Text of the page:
Van Damme was born Jean-Claude Camille François Van Varenberg in Berchem-Sainte-Agathe, Brussels, Belgium, to Eliana and Eugène Van Varenberg, an accountant. “The Muscles from Brussels” started martial arts at the age of eleven. His father introduced him to martial arts when he saw his son was physically weak. At the age of 12, Van Damme began his martial arts training at Centre National De Karate (National Center of Karate) under the guidance of Master Claude Goetz in Ixelles, Belgium. Van Damme trained for 4 years and earned a spot on the Belgium Karate Team. He won the European professional karate association’s middleweight championship as a teenager, and also beat the 2nd best karate fighter in the world. His goal was to be number one but got sidetracked when he left his hometown of Brussels. In 1976 at the age of sixteen, Jean-Claude started his Martial Arts fight career.
Over the next 6-years, he competed in both full-contact and semi-contact matches. He debuted under his birth name of Jean Claude Van Varenberg. In his first match, Jean-Claude was staggered by a round-house kick thrown by fellow countryman, Toon Van Oostrum in Brussels, Belgium. Van Damme was badly stunned, but came back to knockout Van Oostrum moments later. In 1977, at the WAKO Open International in Antwerp, Belgium, Jean-Claude lost a decision to fellow team mate Patrick Teugels in a semi-contact match. At the 1978 Challenge De Espoirs Karate Tournament (1st Trials),Jean-Claude placed 2nd in the semi-contact division. He defeated twenty-five opponents during the week long tournament, but lost in the finals to Angelo Spataro from the Naha Club. Later in 1978, Jean-Claude lost a 3-round match for the Belgium Lightweight Championship (semi-contact) to his fellow team-mate to Patrick Teugels.
In 1979, Jean-Claude traveled to the United States of America, to Tampa, Florida. In his first and only match against a United States opponent, Van Damme faced ‘Sherman ‘Big Train’Bergman’, a kick-boxer from Miami Beach, Florida. For the first and only time in his career, Jean-Claude was knocked to the canvas after absorbing a powerful left hook from Bergman. However, Jean-Claude climbed off the canvas and with a perfectly timed ax-kick, knocked Bergman out in 56 seconds of the first round. Jean-Claude was a member of the Belgium team which competed on December 26, 1979 at the La Coupe Fancois Persoons Karate Tournament which was sanctioned by the Federation bruxelloise de Karate. Van Damme’s final match victory enabled his team to win the European Team Karate Championship. In Full-Contact karate, Jean-Claude knocked out England’s Micheal Heming in 46 seconds of the first round. In 1980, Van Damme knocked out France’s Georges Verlugels in 2 rounds of a match fought under kick-boxing rules. Jean-Claude wanted to defeat his rival Patrick Teugels. At the Forest Nationals in Brussels, on March 8, 1980, Jean-Claude knocked Teugels down and Teugels suffered a nose injury and was unable to continue. Jean-Claude was awarded a first round victory.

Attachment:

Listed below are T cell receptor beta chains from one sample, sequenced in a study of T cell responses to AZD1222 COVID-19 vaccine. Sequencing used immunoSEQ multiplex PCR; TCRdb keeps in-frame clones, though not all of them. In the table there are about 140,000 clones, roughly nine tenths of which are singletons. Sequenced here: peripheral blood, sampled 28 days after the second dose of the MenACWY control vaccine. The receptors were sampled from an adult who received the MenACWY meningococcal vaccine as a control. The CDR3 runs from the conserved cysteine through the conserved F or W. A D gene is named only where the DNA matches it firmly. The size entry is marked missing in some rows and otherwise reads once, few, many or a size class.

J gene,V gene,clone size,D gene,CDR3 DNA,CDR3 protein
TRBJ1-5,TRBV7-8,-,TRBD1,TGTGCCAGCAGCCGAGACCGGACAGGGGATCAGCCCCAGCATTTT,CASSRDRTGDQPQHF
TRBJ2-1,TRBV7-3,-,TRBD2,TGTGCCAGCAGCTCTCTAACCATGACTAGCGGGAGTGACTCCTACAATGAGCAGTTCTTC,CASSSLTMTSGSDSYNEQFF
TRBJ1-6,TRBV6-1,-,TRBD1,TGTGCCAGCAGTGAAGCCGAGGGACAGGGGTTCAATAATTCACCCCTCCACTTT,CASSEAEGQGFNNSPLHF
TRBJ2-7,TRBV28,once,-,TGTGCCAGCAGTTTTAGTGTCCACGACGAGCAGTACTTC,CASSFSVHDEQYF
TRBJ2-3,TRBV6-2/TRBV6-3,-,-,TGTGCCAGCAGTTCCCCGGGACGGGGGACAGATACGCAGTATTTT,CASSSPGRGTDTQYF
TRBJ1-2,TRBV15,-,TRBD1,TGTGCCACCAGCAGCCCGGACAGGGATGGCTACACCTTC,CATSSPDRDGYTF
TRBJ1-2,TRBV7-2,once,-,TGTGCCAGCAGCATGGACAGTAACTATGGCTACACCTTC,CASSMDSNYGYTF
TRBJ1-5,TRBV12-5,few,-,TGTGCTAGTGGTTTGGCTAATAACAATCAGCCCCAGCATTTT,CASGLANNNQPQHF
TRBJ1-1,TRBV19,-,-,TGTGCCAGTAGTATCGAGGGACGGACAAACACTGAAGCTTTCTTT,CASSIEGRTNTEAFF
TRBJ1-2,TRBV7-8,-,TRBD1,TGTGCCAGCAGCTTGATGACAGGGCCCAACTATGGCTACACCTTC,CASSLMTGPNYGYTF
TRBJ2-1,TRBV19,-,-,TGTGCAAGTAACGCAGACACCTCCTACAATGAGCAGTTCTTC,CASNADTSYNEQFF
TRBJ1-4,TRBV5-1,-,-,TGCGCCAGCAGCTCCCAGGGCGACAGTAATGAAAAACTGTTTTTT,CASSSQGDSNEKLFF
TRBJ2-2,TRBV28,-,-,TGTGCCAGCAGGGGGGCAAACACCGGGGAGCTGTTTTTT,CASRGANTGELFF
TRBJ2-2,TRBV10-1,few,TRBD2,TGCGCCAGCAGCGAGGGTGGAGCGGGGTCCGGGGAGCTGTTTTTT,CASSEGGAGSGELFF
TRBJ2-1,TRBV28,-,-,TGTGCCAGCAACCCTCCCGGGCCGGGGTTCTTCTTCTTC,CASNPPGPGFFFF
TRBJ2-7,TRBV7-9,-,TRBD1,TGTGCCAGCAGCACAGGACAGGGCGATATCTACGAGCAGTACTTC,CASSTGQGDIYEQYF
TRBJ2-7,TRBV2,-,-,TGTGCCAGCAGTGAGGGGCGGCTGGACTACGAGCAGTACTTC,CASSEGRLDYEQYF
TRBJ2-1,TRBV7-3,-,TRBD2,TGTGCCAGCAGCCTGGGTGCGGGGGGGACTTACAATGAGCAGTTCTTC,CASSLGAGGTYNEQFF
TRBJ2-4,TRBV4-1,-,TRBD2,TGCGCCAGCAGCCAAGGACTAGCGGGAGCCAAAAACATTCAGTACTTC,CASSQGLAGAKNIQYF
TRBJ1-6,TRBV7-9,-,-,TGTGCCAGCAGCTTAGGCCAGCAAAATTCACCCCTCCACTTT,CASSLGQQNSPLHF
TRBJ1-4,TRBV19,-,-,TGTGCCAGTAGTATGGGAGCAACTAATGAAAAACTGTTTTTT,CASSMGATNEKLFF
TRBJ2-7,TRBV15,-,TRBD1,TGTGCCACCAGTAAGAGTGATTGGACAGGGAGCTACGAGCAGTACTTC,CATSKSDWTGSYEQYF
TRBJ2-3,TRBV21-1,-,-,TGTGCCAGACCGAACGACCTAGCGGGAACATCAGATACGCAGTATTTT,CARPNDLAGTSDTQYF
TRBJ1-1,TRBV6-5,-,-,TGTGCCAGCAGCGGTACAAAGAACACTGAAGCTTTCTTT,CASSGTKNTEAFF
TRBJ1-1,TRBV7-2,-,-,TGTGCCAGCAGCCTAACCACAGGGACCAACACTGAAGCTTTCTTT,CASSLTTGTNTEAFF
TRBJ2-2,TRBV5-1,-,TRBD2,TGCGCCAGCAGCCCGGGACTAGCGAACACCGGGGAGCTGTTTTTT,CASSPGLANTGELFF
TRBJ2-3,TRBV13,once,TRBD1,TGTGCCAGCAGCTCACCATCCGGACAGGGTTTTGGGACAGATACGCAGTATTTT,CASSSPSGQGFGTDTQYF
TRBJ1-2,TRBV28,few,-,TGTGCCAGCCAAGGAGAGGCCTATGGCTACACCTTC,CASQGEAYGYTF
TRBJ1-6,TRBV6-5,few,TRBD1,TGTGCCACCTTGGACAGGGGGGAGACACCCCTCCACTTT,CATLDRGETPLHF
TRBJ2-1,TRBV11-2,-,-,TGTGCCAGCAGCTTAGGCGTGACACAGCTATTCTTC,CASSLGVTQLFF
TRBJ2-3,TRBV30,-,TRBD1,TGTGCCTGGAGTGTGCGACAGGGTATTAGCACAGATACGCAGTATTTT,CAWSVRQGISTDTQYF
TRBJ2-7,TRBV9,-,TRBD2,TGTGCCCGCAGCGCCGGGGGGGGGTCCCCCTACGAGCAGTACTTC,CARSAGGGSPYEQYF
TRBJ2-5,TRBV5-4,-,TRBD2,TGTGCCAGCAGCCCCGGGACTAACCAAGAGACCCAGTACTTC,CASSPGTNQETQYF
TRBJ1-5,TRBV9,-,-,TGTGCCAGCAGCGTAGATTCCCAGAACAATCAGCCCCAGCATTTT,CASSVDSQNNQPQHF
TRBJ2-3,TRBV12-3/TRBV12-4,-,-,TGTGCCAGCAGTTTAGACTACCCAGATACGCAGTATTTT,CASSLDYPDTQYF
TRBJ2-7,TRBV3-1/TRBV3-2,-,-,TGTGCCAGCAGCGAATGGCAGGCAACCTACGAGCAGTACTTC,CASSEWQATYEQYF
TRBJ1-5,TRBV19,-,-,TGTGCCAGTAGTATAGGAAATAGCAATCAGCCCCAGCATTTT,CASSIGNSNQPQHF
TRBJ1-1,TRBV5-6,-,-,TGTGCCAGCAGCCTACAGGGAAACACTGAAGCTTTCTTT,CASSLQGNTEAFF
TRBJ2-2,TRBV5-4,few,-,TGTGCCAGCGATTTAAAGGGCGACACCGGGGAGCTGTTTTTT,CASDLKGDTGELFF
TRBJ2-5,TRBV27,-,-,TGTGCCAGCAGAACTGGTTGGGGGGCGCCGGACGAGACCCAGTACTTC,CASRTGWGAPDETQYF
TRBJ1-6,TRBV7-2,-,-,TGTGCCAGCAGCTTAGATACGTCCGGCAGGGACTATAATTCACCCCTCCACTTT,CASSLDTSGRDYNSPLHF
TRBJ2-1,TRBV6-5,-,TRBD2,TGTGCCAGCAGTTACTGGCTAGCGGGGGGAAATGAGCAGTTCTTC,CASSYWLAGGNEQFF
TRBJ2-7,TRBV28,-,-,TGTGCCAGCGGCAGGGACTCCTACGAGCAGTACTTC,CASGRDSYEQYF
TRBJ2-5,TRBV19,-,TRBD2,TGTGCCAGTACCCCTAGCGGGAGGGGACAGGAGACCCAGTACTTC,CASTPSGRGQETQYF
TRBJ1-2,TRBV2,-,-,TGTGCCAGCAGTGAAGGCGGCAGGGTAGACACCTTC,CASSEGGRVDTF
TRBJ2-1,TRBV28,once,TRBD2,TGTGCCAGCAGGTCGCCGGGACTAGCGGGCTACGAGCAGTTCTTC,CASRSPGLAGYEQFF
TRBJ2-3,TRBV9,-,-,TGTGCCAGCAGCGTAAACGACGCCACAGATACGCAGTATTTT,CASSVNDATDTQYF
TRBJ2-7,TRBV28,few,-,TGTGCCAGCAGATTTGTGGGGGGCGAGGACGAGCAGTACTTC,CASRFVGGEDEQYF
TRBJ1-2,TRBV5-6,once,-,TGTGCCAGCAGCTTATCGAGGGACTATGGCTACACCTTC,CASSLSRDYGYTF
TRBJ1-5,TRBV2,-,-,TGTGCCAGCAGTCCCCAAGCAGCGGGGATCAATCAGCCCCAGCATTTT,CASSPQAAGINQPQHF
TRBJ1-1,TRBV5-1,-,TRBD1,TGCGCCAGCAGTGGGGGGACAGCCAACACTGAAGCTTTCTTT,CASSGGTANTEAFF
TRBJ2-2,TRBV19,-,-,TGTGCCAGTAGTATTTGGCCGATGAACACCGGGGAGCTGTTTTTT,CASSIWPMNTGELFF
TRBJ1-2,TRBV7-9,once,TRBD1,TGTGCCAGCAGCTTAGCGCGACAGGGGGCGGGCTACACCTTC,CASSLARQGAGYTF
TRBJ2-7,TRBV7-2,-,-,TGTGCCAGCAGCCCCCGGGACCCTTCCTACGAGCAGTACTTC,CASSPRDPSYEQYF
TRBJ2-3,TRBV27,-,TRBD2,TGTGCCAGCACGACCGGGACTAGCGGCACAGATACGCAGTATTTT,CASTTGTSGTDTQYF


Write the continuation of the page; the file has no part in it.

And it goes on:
Jean-Claude retired from martial arts in 1982, following a knockout over Nedjad Gharbi in Brussels,Belgium. Jean-Claude posted a 18-1 (18 knockouts) Kickboxing record, and a Semi-Contact record of 41-4. He came to Hong Kong at the age of 19 for the first time and felt insured to do action movies in Hong Kong. In 1981 Van Damme moved to Los Angeles. He took English classes while working as carpet layer, pizza delivery man, limo driver, and thanks to Chuck Norris he got a job as a bouncer at a club. Norris gave Van Damme a small role in the movie Missing in Action (1984), but it wasn’t good enough to get anybody’s attention. Then in 1984 he got a role as a villain named Ivan in the low-budget movie No Retreat, No Surrender (1986). Then one day, while walking on the streets, Jean-Claude spotted a producer for Cannon Pictures, and showed some of his martial arts abilities which led to a role in Bloodsport (1988). But the movie, filmed in Hong Kong, was so bad when it was completed, it was shelved for almost two years. It might have never been released if Van Damme did not help them to recut the film and begged producers to release it. They finally released the film, first in Malaysia and France and then into the U.S. Shot on a meager 1.5 million dollar budget, it became a U.S box-office hit in the spring of 1988. It made about 30 million worldwide and audiences supported this film for its new sensational action star Jean-Claude Van Damme.
His martial arts assets, highlighted by his ability to deliver a kick to an opponent’s head during a leaping 360-degree turn, and his good looks led to starring roles in higher budgeted movies like Cyborg (1989), Lionheart (1990), Double Impact (1991) and Universal Soldier (1992). In 1994, he scored with his big breakthrough $100 million worldwide hit Timecop (1994). But in the meantime, his personal life was coming apart. A divorce, followed by a new marriage, followed by another divorce. It began to show up in his career when his projects began to tank at the box office – The Quest (1996), which he directed; Maximum Risk (1996) and Double Team (1997). The three films made less than $50 million combined. In 1999 he remarried his ex-wife Gladys Portugues and restarted his lost career to attain new goals. With help from his family he faced his problems and made movies like Replicant (2001), Derailed (2002), and In Hell (2003) which did averagely in box office terms, but he tried to give his fans the best, his acting in those movies got better, more emotional and each movie was basically in different action tones.
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